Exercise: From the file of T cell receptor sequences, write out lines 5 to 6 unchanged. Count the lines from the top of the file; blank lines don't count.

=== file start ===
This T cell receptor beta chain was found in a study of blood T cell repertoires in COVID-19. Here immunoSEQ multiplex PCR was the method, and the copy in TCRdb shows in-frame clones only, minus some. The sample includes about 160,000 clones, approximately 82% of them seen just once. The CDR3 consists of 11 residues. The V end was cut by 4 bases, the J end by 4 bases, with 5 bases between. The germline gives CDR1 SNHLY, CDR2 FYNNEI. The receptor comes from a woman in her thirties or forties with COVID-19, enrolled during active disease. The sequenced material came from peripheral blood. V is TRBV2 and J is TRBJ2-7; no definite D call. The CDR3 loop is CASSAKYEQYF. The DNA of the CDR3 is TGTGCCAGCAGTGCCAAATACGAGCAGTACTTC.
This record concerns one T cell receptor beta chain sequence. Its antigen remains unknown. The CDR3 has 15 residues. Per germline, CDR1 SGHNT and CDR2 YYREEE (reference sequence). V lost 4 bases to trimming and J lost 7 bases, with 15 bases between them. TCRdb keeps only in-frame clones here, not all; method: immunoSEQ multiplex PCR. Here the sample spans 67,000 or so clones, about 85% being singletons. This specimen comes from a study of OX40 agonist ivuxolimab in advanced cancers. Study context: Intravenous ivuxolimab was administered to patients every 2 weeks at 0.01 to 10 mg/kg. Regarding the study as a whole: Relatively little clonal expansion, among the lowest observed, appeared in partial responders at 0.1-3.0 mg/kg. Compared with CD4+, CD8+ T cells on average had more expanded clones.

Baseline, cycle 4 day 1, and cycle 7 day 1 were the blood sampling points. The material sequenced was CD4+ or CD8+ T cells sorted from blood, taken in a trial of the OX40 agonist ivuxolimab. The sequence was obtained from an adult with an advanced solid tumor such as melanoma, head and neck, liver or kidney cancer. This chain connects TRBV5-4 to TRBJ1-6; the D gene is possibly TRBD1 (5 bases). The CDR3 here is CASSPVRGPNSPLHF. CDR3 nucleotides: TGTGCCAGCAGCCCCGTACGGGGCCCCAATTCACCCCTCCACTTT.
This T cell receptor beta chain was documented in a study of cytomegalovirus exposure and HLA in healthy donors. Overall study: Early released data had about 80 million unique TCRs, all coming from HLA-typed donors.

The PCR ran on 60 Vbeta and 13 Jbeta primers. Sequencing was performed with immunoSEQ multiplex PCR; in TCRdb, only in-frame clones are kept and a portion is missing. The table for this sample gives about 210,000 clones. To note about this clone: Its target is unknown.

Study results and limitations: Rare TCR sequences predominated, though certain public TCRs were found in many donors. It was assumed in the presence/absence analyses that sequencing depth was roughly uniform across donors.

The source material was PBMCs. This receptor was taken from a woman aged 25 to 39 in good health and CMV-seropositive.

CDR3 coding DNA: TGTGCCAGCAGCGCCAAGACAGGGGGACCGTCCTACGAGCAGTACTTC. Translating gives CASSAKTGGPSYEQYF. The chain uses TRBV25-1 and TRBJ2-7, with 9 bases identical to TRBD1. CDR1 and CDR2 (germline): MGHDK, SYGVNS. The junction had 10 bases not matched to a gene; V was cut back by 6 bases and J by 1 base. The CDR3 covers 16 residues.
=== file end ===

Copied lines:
The PCR ran on 60 Vbeta and 13 Jbeta primers. Sequencing was performed with immunoSEQ multiplex PCR; in TCRdb, only in-frame clones are kept and a portion is missing. The table for this sample gives about 210,000 clones. To note about this clone: Its target is unknown.

Study results and limitations: Rare TCR sequences predominated, though certain public TCRs were found in many donors. It was assumed in the presence/absence analyses that sequencing depth was roughly uniform across donors.